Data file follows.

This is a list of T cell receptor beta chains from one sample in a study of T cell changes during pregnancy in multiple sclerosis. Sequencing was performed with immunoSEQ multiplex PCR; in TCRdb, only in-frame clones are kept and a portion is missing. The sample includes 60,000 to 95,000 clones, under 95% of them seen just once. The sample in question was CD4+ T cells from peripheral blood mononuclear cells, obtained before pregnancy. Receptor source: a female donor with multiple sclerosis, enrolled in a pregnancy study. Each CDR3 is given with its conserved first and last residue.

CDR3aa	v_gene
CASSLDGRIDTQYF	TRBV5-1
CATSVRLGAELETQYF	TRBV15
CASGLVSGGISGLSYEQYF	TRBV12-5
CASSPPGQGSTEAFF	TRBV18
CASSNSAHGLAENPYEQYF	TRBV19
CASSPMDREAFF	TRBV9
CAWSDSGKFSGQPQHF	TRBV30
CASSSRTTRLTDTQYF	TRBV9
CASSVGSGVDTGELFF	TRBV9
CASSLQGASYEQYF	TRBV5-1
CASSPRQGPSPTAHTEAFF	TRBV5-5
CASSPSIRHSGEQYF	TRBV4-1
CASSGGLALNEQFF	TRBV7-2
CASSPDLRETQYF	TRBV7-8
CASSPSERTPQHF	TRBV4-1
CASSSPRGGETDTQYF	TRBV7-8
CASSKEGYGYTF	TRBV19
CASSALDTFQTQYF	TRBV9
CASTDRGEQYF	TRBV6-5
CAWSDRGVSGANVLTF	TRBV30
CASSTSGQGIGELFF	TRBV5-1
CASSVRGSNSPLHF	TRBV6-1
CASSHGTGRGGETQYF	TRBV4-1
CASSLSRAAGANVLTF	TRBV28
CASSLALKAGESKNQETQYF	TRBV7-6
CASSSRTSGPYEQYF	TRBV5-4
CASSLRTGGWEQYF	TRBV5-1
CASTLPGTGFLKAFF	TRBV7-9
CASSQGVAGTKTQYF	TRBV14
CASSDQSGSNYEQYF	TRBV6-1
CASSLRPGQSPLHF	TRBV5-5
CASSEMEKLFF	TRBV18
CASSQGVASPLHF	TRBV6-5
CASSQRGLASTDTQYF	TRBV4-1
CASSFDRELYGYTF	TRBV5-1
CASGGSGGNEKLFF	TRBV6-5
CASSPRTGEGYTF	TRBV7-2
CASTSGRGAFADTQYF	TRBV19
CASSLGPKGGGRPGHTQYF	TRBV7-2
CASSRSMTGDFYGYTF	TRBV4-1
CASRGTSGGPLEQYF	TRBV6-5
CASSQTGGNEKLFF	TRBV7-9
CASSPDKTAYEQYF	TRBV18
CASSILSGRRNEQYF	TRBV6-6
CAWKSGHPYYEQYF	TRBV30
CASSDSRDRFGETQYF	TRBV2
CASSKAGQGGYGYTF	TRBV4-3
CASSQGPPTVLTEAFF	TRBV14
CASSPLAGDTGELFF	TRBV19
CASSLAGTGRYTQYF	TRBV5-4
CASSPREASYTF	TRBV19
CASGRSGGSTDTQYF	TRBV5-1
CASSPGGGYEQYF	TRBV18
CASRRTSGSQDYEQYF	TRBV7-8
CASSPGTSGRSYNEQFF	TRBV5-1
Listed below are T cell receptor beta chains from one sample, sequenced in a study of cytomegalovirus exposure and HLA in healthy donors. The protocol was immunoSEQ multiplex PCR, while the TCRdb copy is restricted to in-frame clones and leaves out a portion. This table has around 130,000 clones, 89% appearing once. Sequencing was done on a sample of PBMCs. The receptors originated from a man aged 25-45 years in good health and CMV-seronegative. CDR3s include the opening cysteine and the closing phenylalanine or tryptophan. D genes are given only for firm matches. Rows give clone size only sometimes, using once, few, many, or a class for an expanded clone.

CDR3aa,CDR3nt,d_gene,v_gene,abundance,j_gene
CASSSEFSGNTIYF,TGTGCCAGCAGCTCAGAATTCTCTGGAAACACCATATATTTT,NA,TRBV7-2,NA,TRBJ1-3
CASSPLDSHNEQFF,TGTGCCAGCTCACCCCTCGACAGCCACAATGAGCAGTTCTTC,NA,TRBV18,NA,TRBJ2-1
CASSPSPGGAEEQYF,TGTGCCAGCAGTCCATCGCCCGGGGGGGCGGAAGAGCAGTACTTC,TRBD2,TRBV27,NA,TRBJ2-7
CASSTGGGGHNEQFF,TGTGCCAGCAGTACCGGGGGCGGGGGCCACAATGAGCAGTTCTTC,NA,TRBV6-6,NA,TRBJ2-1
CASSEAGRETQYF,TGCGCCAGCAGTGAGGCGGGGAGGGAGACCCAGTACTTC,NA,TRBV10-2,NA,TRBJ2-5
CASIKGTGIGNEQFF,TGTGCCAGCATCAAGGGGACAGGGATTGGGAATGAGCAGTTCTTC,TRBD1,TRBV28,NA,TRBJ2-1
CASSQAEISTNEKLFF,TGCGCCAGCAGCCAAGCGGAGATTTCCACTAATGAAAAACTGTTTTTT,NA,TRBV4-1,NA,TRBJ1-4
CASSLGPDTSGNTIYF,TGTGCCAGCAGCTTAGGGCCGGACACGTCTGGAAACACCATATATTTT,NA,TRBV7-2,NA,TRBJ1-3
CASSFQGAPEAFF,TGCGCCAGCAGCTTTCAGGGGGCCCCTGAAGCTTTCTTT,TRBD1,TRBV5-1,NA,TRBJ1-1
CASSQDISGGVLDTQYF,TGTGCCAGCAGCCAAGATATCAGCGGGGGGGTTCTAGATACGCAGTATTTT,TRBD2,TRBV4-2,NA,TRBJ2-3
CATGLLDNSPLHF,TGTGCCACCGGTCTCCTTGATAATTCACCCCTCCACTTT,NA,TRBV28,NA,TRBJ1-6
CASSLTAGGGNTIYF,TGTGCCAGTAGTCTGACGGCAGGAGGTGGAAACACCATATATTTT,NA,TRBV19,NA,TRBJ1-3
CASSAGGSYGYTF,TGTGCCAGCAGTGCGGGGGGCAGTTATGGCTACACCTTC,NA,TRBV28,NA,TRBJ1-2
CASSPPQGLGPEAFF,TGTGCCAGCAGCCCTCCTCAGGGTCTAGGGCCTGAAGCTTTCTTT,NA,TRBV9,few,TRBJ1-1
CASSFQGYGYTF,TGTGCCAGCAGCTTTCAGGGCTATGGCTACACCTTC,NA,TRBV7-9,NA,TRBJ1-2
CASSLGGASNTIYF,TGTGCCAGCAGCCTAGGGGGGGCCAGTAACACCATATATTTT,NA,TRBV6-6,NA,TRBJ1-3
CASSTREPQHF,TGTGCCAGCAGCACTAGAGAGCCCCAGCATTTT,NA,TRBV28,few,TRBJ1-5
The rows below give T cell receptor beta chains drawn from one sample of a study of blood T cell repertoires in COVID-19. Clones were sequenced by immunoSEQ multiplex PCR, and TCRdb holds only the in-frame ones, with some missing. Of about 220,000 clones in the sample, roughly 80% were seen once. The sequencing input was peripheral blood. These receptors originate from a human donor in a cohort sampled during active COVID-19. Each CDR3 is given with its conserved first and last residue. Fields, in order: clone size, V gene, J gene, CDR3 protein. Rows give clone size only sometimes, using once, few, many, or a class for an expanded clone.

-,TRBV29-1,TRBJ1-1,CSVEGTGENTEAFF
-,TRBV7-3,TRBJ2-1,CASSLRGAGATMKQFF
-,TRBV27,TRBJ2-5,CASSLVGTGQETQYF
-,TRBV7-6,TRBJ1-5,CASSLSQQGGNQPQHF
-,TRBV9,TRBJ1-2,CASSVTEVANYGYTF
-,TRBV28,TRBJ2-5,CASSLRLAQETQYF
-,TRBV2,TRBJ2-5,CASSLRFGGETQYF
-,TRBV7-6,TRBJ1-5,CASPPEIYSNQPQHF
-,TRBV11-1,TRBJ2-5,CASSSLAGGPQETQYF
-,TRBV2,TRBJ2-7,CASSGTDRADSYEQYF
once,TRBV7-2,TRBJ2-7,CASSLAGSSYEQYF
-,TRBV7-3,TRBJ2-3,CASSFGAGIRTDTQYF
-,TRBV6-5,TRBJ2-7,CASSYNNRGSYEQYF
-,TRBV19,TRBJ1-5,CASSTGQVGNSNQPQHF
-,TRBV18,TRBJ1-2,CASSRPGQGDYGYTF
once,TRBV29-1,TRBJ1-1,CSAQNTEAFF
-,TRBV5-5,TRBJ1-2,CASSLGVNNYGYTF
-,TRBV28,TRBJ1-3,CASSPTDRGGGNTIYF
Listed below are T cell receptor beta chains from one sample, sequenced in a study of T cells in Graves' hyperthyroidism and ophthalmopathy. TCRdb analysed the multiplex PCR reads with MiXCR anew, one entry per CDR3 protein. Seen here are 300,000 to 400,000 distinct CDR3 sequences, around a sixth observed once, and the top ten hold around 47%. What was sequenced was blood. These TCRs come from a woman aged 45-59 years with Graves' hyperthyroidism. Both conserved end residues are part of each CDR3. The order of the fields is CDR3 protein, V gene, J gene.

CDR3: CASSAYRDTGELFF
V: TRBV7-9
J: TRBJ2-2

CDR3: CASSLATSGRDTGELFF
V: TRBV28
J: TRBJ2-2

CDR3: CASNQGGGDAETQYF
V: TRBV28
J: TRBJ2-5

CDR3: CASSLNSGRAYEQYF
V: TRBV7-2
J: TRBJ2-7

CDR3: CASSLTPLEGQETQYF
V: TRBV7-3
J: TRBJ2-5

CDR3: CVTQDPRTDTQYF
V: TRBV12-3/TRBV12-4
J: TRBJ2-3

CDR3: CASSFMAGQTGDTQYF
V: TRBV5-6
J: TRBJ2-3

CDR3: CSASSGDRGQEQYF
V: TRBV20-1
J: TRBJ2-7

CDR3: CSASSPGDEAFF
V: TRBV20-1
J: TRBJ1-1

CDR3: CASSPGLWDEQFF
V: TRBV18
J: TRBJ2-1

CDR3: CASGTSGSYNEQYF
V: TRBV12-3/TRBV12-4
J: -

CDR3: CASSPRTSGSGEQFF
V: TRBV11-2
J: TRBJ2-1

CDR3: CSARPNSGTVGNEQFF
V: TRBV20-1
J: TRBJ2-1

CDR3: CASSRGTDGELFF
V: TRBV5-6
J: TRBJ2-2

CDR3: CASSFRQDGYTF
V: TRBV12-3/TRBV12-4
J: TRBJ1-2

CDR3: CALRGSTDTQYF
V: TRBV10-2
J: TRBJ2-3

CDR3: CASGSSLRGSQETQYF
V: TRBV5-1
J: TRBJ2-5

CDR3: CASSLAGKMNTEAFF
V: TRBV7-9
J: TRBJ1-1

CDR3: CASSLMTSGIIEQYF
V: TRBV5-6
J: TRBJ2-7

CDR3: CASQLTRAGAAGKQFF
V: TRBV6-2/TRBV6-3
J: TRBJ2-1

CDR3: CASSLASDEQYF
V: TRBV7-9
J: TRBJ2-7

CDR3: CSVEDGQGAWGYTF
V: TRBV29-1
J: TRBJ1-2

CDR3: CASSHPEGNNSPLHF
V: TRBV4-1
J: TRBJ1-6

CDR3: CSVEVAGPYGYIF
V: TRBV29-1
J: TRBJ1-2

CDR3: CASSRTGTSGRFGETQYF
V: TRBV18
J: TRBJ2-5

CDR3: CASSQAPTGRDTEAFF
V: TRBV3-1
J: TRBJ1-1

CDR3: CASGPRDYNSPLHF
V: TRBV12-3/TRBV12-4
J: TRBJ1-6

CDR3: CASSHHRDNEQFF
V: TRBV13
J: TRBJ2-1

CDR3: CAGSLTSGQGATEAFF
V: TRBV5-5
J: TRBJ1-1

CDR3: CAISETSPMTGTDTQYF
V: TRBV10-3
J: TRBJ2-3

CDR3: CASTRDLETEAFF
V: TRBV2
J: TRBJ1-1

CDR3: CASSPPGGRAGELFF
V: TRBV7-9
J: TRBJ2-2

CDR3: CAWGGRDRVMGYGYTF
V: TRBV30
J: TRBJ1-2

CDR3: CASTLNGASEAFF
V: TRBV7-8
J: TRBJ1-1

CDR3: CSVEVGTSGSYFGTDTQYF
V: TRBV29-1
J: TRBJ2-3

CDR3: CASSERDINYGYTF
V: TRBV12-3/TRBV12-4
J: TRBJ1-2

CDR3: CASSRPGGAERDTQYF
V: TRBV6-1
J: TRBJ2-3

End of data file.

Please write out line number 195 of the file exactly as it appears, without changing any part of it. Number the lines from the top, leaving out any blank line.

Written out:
J: TRBJ1-2